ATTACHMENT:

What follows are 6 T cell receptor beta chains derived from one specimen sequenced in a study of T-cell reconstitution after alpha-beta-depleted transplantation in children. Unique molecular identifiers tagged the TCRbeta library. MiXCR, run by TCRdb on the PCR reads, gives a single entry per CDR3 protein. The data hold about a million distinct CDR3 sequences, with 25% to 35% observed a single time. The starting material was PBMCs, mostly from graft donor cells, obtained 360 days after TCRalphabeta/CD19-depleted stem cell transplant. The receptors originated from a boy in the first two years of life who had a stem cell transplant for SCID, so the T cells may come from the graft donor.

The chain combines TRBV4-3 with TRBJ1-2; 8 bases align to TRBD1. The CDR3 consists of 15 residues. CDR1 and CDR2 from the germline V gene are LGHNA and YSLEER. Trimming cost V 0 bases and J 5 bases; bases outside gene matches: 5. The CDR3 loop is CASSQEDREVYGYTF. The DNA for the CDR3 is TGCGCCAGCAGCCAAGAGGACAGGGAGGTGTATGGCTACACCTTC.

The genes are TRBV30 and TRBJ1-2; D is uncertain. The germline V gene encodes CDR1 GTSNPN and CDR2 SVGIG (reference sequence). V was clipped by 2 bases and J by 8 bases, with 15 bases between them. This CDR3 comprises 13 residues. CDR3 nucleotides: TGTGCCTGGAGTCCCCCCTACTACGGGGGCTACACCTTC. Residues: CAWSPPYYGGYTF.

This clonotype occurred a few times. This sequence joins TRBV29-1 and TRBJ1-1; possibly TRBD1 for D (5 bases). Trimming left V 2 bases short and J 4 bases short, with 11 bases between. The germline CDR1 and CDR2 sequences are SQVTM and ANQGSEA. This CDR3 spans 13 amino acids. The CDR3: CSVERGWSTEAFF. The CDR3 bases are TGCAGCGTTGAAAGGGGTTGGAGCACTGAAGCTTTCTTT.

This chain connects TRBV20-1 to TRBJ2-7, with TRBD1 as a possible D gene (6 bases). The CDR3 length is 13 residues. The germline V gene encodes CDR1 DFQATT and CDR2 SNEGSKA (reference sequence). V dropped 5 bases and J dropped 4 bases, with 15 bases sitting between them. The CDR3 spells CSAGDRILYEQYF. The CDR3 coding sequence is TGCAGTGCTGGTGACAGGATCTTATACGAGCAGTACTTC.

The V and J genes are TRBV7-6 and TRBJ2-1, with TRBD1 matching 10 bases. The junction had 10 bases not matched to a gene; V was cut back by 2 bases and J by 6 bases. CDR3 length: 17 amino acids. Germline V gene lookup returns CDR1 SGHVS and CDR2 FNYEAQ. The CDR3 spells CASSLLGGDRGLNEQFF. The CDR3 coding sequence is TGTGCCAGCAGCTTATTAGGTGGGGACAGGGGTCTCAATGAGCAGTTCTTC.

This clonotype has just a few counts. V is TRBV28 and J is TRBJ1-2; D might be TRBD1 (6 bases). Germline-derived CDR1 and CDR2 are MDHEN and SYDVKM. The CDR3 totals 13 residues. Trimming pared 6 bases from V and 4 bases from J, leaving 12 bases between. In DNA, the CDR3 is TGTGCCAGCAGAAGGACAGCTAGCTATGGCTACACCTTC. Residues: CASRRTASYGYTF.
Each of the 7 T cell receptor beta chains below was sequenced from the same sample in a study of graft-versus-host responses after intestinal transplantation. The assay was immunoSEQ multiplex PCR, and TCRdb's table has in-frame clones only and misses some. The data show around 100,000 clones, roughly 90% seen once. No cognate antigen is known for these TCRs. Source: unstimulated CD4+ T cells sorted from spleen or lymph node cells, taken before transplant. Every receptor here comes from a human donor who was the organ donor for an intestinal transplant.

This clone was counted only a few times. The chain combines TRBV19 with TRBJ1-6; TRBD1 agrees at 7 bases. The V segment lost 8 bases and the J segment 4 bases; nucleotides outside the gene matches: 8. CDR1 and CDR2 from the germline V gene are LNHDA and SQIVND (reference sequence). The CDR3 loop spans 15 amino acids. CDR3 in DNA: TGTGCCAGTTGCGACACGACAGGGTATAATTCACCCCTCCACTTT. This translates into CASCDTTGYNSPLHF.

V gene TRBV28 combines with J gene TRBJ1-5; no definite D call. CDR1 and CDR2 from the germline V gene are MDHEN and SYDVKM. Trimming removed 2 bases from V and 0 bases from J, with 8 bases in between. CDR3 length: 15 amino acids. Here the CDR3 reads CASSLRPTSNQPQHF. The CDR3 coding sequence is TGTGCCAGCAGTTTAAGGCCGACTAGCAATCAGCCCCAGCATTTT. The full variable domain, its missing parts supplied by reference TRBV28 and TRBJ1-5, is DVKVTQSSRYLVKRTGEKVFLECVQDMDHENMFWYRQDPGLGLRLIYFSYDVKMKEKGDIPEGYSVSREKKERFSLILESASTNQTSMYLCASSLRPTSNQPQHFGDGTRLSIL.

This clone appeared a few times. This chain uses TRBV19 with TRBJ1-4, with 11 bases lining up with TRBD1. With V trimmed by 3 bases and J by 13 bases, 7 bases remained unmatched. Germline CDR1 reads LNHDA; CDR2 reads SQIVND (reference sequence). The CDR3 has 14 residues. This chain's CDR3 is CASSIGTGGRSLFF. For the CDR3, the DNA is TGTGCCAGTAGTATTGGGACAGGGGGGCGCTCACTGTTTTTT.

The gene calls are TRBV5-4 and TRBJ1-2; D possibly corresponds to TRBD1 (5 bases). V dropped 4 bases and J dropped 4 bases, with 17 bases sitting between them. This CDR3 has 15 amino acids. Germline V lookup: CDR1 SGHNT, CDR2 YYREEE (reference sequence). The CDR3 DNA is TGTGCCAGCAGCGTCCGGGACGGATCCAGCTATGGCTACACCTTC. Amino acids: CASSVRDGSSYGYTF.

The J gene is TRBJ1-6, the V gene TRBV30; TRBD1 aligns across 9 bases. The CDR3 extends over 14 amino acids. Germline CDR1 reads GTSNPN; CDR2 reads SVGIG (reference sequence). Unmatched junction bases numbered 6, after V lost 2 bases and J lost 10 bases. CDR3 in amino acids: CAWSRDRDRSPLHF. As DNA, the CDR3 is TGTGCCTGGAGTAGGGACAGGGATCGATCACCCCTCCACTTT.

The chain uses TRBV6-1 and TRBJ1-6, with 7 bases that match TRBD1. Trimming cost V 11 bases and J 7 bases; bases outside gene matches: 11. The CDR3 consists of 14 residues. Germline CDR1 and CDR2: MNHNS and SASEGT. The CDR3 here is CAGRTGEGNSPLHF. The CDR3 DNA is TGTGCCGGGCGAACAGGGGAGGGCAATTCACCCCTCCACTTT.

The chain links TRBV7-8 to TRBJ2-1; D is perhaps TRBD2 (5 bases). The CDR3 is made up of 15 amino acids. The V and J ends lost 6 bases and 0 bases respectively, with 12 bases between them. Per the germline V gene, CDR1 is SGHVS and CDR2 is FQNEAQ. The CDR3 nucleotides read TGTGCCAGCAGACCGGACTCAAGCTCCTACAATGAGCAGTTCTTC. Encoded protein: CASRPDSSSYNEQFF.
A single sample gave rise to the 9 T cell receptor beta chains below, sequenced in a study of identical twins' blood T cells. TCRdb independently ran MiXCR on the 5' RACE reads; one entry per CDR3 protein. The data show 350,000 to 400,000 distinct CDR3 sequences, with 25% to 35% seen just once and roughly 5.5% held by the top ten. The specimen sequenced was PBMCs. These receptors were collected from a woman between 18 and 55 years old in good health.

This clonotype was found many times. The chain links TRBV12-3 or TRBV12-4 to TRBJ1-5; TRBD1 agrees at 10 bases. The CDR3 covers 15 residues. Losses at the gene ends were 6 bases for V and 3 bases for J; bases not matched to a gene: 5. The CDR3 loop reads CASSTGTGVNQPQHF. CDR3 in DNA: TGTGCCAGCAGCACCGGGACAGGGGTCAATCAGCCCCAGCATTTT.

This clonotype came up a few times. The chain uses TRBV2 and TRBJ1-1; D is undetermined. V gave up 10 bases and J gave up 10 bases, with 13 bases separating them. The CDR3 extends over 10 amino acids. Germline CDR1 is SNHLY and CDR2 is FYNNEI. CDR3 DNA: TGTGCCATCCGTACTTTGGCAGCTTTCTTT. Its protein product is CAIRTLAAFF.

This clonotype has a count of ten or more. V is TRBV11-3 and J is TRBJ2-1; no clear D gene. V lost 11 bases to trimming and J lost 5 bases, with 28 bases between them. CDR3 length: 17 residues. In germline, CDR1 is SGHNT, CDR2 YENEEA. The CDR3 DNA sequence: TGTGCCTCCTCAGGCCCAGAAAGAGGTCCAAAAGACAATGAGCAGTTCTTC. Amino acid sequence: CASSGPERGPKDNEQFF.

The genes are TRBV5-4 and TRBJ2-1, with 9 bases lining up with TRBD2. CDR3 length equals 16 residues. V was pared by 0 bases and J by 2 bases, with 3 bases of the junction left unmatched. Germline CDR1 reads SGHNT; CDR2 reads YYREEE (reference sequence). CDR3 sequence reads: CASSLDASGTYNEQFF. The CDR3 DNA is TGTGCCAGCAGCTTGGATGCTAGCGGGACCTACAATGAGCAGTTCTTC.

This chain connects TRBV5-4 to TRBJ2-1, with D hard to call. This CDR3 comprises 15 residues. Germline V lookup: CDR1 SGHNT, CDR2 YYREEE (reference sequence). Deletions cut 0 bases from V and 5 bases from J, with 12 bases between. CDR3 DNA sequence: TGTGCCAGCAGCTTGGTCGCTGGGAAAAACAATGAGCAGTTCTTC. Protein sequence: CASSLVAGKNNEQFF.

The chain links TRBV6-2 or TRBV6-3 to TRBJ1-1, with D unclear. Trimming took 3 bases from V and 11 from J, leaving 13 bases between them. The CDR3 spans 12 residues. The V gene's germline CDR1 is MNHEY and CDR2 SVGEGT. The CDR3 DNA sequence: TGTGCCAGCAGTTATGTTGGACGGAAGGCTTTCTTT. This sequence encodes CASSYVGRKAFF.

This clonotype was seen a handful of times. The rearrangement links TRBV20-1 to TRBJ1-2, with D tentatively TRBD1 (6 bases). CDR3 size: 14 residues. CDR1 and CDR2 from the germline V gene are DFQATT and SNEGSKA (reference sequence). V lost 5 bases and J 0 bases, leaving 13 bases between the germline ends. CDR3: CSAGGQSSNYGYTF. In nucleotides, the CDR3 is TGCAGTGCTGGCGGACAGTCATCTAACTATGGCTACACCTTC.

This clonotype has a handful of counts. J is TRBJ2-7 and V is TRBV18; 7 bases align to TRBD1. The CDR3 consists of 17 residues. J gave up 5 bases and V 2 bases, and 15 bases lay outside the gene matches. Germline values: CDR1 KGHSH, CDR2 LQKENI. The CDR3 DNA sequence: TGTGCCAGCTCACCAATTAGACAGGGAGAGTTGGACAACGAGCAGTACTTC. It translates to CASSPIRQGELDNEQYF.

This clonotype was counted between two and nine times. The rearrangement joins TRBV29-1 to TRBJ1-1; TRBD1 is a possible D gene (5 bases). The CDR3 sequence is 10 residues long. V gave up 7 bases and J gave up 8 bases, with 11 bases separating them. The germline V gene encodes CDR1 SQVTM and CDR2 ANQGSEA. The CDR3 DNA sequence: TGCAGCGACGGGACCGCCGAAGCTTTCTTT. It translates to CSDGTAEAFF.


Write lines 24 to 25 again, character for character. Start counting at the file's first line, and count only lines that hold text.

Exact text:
This clonotype has a handful of counts. J is TRBJ2-7 and V is TRBV18; 7 bases align to TRBD1. The CDR3 consists of 17 residues. J gave up 5 bases and V 2 bases, and 15 bases lay outside the gene matches. Germline values: CDR1 KGHSH, CDR2 LQKENI. The CDR3 DNA sequence: TGTGCCAGCTCACCAATTAGACAGGGAGAGTTGGACAACGAGCAGTACTTC. It translates to CASSPIRQGELDNEQYF.

This clonotype was counted between two and nine times. The rearrangement joins TRBV29-1 to TRBJ1-1; TRBD1 is a possible D gene (5 bases). The CDR3 sequence is 10 residues long. V gave up 7 bases and J gave up 8 bases, with 11 bases separating them. The germline V gene encodes CDR1 SQVTM and CDR2 ANQGSEA. The CDR3 DNA sequence: TGCAGCGACGGGACCGCCGAAGCTTTCTTT. It translates to CSDGTAEAFF.